HIGH ENERGY MATERIALS FOR A BATTERY AND METHODS FOR MAKING AND USE
A method of forming an electrode active material by reacting a metal fluoride and a reactant. The method includes a coating step and a comparatively low temperature annealing step. Also included is the electrode formed following the method.
This application is a continuation-in-part of International Application No. PCT/US2014/028506, having an international filing date of Mar. 14, 2014 entitled “High Energy Materials For A Battery And Methods For Making And Use,” which claims priority to U.S. Provisional Application No. 61/786,602 filed Mar. 15, 2013 entitled “High Energy Materials For A Battery And Methods For Making And Use.” This application claims priority to and the benefit of each of these applications, and each application is incorporated herein by reference in its entirety.BACKGROUND OF THE INVENTION
The present invention is in the field of battery technology, and more particularly in the area of materials for making high-energy electrodes for batteries, including metal-fluoride materials.
One type of battery consists of a negative electrode made primarily from lithium and a positive electrode made primarily from a compound containing a metal and fluorine. During discharge, lithium ions and electrons are generated from oxidation of the negative electrode while fluoride ions are produced from reduction of the positive electrode. The generated fluoride ions react with lithium ions near the positive electrode to produce a compound containing lithium and fluorine, which may deposit at the positive electrode surface.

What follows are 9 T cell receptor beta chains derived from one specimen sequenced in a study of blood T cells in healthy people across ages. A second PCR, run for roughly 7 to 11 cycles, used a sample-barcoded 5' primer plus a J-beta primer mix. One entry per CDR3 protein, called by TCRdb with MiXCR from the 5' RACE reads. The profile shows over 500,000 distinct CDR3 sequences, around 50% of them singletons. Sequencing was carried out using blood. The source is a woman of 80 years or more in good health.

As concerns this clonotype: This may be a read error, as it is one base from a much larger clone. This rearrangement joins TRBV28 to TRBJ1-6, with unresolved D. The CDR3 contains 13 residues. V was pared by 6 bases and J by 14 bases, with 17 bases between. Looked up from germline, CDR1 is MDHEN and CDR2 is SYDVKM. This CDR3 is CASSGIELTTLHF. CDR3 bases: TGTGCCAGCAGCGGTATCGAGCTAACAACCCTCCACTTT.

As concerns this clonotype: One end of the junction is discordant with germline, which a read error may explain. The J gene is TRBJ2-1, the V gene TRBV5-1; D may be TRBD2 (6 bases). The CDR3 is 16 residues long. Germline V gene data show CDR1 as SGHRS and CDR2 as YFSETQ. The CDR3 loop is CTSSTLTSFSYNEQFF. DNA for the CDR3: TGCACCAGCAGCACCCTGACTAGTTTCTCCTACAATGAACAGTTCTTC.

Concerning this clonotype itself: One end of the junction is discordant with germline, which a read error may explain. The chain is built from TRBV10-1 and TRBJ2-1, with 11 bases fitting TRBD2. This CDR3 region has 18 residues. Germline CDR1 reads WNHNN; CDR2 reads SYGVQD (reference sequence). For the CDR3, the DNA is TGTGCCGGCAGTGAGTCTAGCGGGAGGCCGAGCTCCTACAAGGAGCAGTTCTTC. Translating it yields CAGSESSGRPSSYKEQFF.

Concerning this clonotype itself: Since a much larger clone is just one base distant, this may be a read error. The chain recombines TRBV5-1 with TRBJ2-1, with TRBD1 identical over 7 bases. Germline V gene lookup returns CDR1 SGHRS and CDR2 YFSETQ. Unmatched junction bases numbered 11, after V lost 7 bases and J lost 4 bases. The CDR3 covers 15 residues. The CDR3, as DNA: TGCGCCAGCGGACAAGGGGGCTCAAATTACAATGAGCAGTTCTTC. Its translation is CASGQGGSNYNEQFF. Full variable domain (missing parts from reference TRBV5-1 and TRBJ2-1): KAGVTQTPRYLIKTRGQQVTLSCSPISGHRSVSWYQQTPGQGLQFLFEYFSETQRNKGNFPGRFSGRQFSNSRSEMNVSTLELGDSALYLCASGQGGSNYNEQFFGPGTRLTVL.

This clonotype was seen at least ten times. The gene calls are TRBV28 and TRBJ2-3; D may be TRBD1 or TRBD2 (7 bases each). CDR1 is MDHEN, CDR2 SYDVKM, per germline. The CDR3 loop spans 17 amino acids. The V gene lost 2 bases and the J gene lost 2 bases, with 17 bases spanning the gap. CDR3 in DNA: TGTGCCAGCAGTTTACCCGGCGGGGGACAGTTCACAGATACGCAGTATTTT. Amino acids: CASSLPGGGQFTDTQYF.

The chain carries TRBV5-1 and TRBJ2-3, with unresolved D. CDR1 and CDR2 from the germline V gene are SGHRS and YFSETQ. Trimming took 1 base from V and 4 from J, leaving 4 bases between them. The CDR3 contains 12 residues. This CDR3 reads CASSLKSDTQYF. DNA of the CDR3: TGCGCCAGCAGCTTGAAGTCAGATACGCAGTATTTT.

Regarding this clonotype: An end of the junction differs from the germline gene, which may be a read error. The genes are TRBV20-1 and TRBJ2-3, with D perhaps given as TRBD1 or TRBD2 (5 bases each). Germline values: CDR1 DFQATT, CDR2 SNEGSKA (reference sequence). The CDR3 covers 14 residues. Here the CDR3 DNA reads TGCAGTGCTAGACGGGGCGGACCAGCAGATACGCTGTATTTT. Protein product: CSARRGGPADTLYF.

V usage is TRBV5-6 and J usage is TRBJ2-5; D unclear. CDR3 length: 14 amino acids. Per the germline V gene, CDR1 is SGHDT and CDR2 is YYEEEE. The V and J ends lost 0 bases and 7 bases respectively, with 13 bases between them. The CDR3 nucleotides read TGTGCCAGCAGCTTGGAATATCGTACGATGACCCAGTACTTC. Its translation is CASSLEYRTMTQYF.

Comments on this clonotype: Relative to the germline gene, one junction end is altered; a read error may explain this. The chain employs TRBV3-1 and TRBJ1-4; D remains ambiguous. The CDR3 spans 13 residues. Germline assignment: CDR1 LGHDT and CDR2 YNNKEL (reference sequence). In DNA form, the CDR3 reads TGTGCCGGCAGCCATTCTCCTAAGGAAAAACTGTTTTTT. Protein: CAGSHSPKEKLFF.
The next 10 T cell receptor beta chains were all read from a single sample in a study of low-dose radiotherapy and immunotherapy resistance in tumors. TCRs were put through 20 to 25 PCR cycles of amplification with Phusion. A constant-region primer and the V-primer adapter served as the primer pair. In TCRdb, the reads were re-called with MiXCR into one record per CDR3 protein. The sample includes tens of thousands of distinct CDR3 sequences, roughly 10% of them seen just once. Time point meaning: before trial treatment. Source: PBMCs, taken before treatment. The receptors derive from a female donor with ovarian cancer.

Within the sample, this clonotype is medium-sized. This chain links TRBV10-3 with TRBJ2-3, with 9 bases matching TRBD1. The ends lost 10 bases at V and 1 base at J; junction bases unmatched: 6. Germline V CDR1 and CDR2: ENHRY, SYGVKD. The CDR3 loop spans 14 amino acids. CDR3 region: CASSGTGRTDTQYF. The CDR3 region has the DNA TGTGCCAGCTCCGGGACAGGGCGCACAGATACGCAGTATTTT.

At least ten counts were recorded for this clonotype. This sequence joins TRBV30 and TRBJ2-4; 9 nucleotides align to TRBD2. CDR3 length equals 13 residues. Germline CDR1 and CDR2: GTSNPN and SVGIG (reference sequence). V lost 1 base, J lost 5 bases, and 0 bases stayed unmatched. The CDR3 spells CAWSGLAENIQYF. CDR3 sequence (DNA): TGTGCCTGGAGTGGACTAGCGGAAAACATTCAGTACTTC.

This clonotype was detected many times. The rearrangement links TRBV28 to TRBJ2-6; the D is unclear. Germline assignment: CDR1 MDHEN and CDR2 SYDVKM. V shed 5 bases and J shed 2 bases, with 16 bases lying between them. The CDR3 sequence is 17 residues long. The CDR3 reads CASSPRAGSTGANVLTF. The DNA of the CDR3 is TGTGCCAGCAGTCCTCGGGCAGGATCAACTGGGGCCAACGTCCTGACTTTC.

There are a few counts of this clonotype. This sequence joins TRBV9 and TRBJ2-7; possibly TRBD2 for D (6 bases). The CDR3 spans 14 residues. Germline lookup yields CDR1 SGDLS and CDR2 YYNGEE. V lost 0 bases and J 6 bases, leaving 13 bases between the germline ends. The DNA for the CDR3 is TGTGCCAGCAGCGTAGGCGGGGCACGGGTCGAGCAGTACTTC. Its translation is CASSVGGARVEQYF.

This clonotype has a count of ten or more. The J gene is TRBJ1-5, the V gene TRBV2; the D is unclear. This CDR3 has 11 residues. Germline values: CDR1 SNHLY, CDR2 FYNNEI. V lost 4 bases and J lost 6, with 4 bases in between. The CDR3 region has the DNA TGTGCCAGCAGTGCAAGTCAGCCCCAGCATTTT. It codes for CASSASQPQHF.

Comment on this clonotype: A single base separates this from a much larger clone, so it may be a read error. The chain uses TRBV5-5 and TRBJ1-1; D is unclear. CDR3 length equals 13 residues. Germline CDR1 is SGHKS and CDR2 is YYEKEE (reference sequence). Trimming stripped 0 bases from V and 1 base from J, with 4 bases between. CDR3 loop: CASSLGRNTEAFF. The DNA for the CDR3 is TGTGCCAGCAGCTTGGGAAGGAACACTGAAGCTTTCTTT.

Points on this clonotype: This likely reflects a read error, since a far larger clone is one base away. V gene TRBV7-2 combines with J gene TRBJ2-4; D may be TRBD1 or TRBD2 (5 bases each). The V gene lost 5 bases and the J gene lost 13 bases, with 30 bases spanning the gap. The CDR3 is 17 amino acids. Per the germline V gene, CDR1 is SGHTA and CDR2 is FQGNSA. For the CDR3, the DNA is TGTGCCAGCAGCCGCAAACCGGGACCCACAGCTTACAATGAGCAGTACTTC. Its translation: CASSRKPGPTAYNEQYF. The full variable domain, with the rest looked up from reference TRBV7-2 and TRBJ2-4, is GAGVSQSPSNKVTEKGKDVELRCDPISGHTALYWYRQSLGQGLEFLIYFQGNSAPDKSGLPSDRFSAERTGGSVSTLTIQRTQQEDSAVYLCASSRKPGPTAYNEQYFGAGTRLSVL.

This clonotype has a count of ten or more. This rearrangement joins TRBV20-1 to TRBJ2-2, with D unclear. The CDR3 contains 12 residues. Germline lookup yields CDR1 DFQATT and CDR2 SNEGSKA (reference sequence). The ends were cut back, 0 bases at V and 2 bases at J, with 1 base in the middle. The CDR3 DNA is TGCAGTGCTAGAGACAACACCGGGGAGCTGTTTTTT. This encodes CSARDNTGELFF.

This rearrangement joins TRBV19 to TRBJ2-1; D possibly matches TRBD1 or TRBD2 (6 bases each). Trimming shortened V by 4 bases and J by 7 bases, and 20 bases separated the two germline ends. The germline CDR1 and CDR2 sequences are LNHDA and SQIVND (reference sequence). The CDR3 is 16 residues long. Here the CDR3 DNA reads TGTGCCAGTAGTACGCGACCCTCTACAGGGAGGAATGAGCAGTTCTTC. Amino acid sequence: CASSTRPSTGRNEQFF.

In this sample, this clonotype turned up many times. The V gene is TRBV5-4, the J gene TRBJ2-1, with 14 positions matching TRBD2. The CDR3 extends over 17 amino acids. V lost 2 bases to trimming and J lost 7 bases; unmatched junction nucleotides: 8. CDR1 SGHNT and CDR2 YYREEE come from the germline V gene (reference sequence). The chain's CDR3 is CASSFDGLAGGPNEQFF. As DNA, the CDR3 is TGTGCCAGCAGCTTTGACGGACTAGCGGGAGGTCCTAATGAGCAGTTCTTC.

Metal fluoride based batteries are an attractive energy storage technology because of their extremely high theoretical energy densities. For example, certain metal fluoride active materials can have theoretical energy densities greater than about 1600 Wh/kg or greater than about 7500 Wh/L. Further, metal fluorides have a relatively low raw material cost, for example less than about $10/kg. However, a number of technical challenges currently limit their widespread use and realization of their performance potential.
One challenge for certain metal fluoride materials is comparatively poor rate performance. Many metal fluoride active materials have electrochemical potentials greater than about 2.5 V because of their relatively large bandgap produced by the highly ionic bonding between the metal and fluorine, and in particular between a transition metal and fluorine. Unfortunately, one of the drawbacks to wide bandgap materials is the intrinsically low electronic conductivity that results from the wide bandgap. As a result of this low conductivity, discharge rates of less than 0.1 C are required in order to obtain full theoretical capacity. More typically, discharge rates of 0.05 C to 0.02 C are reported in the literature. Such low discharge rates limit the widespread use of metal fluoride active materials.
Another challenge for certain metal fluoride active materials is a significant hysteresis observed between the charge and discharge voltages during cycling. This hysteresis is typically on the order of about 1.0V to about 1.5V. While the origin of this hysteresis is uncertain, current evidence suggests that kinetic limitations imposed by low conductivity play an important role. Further, asymmetry in the reaction paths upon charge and discharge may also play a role. Since the electrochemical potential for many of the metal fluorides is on the order of 3.0V, this hysteresis of about 1.0V to about 1.5V limits the overall energy efficiency to approximately 50%.